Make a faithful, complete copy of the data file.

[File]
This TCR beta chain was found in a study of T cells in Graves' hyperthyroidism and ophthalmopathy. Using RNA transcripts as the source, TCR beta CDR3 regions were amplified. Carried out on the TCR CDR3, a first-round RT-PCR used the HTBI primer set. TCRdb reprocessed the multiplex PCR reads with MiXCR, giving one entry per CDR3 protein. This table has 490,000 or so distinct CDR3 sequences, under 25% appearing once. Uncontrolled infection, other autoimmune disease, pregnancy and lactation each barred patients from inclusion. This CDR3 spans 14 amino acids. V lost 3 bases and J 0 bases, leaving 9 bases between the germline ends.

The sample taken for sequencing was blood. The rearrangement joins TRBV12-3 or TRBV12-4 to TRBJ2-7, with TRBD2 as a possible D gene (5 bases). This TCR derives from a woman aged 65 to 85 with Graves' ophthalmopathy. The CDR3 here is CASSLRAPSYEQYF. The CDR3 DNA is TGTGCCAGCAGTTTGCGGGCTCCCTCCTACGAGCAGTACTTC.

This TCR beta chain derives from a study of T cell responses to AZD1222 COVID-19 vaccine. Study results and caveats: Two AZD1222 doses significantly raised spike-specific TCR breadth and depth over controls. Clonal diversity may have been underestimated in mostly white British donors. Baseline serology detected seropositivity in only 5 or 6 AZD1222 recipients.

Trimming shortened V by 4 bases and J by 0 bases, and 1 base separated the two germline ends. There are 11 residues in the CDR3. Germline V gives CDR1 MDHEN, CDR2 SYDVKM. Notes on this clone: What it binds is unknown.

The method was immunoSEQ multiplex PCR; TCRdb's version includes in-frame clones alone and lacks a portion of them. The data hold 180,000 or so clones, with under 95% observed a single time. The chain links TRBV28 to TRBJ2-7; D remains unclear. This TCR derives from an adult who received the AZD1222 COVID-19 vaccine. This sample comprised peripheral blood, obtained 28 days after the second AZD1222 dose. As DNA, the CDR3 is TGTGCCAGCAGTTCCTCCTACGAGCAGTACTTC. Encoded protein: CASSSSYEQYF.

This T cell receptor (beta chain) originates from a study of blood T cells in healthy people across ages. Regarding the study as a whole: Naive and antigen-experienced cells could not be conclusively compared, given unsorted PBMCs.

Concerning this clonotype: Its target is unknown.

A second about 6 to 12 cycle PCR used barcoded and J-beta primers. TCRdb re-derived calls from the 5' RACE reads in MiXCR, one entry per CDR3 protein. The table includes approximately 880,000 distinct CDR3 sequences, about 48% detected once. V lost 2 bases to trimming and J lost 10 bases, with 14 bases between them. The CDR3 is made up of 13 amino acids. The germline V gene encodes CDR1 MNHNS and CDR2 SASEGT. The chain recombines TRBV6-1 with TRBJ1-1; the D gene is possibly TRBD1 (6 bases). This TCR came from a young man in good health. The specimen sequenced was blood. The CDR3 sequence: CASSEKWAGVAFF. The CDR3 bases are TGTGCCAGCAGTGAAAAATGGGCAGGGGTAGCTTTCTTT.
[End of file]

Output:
This TCR beta chain was found in a study of T cells in Graves' hyperthyroidism and ophthalmopathy. Using RNA transcripts as the source, TCR beta CDR3 regions were amplified. Carried out on the TCR CDR3, a first-round RT-PCR used the HTBI primer set. TCRdb reprocessed the multiplex PCR reads with MiXCR, giving one entry per CDR3 protein. This table has 490,000 or so distinct CDR3 sequences, under 25% appearing once. Uncontrolled infection, other autoimmune disease, pregnancy and lactation each barred patients from inclusion. This CDR3 spans 14 amino acids. V lost 3 bases and J 0 bases, leaving 9 bases between the germline ends.

The sample taken for sequencing was blood. The rearrangement joins TRBV12-3 or TRBV12-4 to TRBJ2-7, with TRBD2 as a possible D gene (5 bases). This TCR derives from a woman aged 65 to 85 with Graves' ophthalmopathy. The CDR3 here is CASSLRAPSYEQYF. The CDR3 DNA is TGTGCCAGCAGTTTGCGGGCTCCCTCCTACGAGCAGTACTTC.

This TCR beta chain derives from a study of T cell responses to AZD1222 COVID-19 vaccine. Study results and caveats: Two AZD1222 doses significantly raised spike-specific TCR breadth and depth over controls. Clonal diversity may have been underestimated in mostly white British donors. Baseline serology detected seropositivity in only 5 or 6 AZD1222 recipients.

Trimming shortened V by 4 bases and J by 0 bases, and 1 base separated the two germline ends. There are 11 residues in the CDR3. Germline V gives CDR1 MDHEN, CDR2 SYDVKM. Notes on this clone: What it binds is unknown.

The method was immunoSEQ multiplex PCR; TCRdb's version includes in-frame clones alone and lacks a portion of them. The data hold 180,000 or so clones, with under 95% observed a single time. The chain links TRBV28 to TRBJ2-7; D remains unclear. This TCR derives from an adult who received the AZD1222 COVID-19 vaccine. This sample comprised peripheral blood, obtained 28 days after the second AZD1222 dose. As DNA, the CDR3 is TGTGCCAGCAGTTCCTCCTACGAGCAGTACTTC. Encoded protein: CASSSSYEQYF.

This T cell receptor (beta chain) originates from a study of blood T cells in healthy people across ages. Regarding the study as a whole: Naive and antigen-experienced cells could not be conclusively compared, given unsorted PBMCs.

Concerning this clonotype: Its target is unknown.

A second about 6 to 12 cycle PCR used barcoded and J-beta primers. TCRdb re-derived calls from the 5' RACE reads in MiXCR, one entry per CDR3 protein. The table includes approximately 880,000 distinct CDR3 sequences, about 48% detected once. V lost 2 bases to trimming and J lost 10 bases, with 14 bases between them. The CDR3 is made up of 13 amino acids. The germline V gene encodes CDR1 MNHNS and CDR2 SASEGT. The chain recombines TRBV6-1 with TRBJ1-1; the D gene is possibly TRBD1 (6 bases). This TCR came from a young man in good health. The specimen sequenced was blood. The CDR3 sequence: CASSEKWAGVAFF. The CDR3 bases are TGTGCCAGCAGTGAAAAATGGGCAGGGGTAGCTTTCTTT.